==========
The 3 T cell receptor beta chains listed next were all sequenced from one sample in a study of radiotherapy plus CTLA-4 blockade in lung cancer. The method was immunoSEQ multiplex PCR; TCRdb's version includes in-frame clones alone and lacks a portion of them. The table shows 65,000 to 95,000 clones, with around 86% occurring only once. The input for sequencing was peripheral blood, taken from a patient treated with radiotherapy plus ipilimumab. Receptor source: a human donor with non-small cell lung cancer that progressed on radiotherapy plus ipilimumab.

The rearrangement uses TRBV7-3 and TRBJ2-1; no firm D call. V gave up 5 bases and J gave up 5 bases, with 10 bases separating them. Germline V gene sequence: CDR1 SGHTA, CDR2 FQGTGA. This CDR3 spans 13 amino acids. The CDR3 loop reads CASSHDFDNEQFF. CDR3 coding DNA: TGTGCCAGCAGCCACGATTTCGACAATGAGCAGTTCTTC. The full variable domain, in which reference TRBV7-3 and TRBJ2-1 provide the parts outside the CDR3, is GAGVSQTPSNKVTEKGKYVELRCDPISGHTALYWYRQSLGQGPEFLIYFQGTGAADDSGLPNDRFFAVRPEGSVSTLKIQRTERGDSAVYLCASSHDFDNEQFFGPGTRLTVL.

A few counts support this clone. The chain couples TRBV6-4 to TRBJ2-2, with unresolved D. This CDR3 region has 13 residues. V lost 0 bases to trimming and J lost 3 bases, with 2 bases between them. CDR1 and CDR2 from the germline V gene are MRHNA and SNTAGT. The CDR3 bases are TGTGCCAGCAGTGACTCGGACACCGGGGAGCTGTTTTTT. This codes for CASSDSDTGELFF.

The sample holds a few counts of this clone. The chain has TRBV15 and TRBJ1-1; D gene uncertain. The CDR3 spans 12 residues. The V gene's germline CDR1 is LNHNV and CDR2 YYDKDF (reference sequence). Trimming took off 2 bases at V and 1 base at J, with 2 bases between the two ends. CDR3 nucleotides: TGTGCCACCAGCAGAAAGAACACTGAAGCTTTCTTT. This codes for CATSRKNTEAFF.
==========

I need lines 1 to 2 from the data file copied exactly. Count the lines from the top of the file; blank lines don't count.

The 3 T cell receptor beta chains listed next were all sequenced from one sample in a study of radiotherapy plus CTLA-4 blockade in lung cancer. The method was immunoSEQ multiplex PCR; TCRdb's version includes in-frame clones alone and lacks a portion of them. The table shows 65,000 to 95,000 clones, with around 86% occurring only once. The input for sequencing was peripheral blood, taken from a patient treated with radiotherapy plus ipilimumab. Receptor source: a human donor with non-small cell lung cancer that progressed on radiotherapy plus ipilimumab.

The rearrangement uses TRBV7-3 and TRBJ2-1; no firm D call. V gave up 5 bases and J gave up 5 bases, with 10 bases separating them. Germline V gene sequence: CDR1 SGHTA, CDR2 FQGTGA. This CDR3 spans 13 amino acids. The CDR3 loop reads CASSHDFDNEQFF. CDR3 coding DNA: TGTGCCAGCAGCCACGATTTCGACAATGAGCAGTTCTTC. The full variable domain, in which reference TRBV7-3 and TRBJ2-1 provide the parts outside the CDR3, is GAGVSQTPSNKVTEKGKYVELRCDPISGHTALYWYRQSLGQGPEFLIYFQGTGAADDSGLPNDRFFAVRPEGSVSTLKIQRTERGDSAVYLCASSHDFDNEQFFGPGTRLTVL.